Active Duty or Retired Military (Or Dependents) Owning a Business
Military training and experience, in general, does little to equip you for operating a business. Military training at many levels does prepare you to work for a business where the profit and loss (P&L) responsibilities reside with others. The reasons military training doesn't train you about P&L is because there is no profit or loss in military accounting, there are budgets and expenditures. All military management is about expenses, there is no responsibility in the military to make a profit, actually there is no concept that might relate to income outside of government appropriations to increase or decrease funds for the budgets the military puts forth to congress.
This is true for all forms of government employment, responsibilities are for managing expenditures compared to budgets. Moreover the goal is to make sure every budgeted dollar is spent so the next year's budget will be the same or more. In business the objective is to minimize expenditures whenever possible so that the profits of the business will be greater. So, military and government training are counter-productive in business when the discussion is on reducing expenditures.
However, when a military person retires s/he quickly discovers the need for expense management. Personal income drops to 50% - 75% of active duty pay and government housing is no longer an option. So, cost controls and expense management become essential for survival. Therefore, it would be a good idea for all active duty personnel or their dependents learn how to own and operate a business prior to retirement - easier said than done. Active duty personnel are always on the move from one duty station to another duty station so operating a "brick and mortar" business is difficult if not impossible.
Military and government employees need to find a business that has these three characteristics:
1. Mobility - the business can travel without loss of continuity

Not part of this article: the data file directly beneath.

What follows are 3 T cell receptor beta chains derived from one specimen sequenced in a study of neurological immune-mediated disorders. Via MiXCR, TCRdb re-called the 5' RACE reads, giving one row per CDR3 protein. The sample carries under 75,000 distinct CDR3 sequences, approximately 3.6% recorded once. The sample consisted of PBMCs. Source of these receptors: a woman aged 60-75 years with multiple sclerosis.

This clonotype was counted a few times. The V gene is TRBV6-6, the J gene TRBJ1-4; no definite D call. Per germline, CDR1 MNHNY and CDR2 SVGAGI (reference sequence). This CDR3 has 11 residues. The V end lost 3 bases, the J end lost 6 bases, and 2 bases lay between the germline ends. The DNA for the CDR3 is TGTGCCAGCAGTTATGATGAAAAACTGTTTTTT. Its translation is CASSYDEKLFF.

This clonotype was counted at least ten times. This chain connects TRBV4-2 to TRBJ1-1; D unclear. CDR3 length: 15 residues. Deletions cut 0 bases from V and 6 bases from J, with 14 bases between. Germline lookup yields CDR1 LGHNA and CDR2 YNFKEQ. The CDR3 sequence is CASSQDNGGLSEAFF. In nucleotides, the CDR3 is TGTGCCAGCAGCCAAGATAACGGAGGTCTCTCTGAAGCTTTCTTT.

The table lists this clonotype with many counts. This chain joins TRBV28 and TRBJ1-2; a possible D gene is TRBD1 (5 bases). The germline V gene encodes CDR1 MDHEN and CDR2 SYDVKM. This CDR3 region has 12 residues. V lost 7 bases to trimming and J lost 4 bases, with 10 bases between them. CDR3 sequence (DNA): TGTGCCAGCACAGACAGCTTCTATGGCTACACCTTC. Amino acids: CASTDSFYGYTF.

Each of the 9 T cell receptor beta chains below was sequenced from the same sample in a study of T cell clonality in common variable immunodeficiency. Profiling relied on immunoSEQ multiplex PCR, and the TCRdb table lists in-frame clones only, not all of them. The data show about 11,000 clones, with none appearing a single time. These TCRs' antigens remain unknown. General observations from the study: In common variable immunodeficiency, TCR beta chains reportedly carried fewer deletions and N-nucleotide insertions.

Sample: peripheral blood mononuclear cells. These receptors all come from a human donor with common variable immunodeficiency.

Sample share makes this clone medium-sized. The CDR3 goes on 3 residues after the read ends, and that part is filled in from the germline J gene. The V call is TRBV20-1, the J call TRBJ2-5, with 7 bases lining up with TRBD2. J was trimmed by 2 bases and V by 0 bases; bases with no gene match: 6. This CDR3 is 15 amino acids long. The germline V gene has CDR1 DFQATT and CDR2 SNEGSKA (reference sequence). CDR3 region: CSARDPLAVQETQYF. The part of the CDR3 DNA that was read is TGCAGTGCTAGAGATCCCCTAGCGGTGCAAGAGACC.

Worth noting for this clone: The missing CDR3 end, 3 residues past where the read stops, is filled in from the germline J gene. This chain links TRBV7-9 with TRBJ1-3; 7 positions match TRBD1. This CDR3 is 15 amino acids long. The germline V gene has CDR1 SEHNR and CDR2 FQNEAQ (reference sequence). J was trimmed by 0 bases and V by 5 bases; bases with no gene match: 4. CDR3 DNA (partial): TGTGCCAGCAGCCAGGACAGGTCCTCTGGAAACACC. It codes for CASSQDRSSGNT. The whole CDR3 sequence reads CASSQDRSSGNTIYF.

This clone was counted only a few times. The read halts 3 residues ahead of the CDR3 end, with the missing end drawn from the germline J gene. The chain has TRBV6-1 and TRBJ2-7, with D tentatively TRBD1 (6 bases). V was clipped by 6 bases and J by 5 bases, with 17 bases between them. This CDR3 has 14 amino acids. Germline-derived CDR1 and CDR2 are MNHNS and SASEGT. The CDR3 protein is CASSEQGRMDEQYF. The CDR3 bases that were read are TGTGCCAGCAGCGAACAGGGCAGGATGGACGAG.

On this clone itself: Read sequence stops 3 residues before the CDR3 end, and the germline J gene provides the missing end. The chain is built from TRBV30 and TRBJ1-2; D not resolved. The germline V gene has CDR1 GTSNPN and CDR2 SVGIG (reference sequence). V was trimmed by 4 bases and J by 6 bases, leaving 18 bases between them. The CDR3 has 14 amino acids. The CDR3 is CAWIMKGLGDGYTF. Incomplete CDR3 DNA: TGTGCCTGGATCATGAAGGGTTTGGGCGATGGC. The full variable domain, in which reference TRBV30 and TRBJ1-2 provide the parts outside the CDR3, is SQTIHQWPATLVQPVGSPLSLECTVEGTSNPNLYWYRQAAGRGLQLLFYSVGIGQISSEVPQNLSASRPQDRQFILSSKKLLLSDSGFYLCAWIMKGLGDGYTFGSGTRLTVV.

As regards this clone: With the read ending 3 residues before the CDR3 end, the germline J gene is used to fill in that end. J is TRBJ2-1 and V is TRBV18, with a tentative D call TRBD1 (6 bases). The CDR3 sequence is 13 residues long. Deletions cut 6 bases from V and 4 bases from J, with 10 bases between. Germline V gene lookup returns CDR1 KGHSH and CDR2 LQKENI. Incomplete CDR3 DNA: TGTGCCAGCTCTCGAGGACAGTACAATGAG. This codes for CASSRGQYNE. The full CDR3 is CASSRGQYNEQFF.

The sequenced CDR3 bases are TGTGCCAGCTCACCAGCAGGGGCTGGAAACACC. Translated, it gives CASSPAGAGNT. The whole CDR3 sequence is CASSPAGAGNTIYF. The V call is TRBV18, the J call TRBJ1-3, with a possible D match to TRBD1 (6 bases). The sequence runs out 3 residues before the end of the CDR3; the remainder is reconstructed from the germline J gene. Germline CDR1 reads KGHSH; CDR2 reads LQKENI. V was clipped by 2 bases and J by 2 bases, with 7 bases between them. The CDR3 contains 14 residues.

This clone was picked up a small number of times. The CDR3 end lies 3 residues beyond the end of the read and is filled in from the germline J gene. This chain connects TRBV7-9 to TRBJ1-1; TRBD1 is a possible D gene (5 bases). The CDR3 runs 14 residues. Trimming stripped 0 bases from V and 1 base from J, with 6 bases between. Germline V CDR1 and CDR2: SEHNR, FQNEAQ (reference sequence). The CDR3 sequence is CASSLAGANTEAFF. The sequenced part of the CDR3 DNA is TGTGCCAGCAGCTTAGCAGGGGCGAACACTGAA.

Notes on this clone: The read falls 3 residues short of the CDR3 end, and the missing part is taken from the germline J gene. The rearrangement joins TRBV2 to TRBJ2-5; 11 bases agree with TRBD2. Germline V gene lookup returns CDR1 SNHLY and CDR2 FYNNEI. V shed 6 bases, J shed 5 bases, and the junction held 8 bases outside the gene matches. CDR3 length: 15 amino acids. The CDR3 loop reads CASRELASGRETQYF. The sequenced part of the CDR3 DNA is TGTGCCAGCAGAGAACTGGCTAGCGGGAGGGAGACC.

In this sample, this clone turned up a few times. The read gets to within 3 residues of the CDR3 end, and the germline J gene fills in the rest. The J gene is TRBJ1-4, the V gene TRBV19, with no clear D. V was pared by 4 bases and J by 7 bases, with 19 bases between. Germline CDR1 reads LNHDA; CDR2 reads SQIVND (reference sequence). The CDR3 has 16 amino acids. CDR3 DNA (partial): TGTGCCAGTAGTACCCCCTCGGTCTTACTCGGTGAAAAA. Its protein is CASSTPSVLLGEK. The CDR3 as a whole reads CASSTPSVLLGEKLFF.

2. No Inventory - there is no volume of anything to be lugged around the country or world
3. Services Provided - the suppliers service the customers not the military person
Mobility is the watchword of business today. All employees and owners use the Internet to coordinate activities. Smart businesses are the ones that have figured out how to move all processes online so access is global using browser technology. This is the type of business military personnel and/or their dependents need to get involved with.
Inventory has two problems: First, dragging around boxes of stuff is just that, a drag and the goods can become obsolete overnight. Second, inventory ties up cash that is better spent developing a business. Dragging around goods that can only be converted to cash through sales that may or may not be competitive of convenient, is yesterday's marketplace strategy. Today the goal is to sell off someone else's wagon, let them drag the goods around and tie up their cash.
Once you learn how to sell off someone else's wagon the next step is to make sure that they provide the support to the customers so you don't have to. Let the supplier ship and service then you don't need to get in the middle of any issues anyone has with a product or service. You don't need to learn about the details of products and services and how they are delivered.
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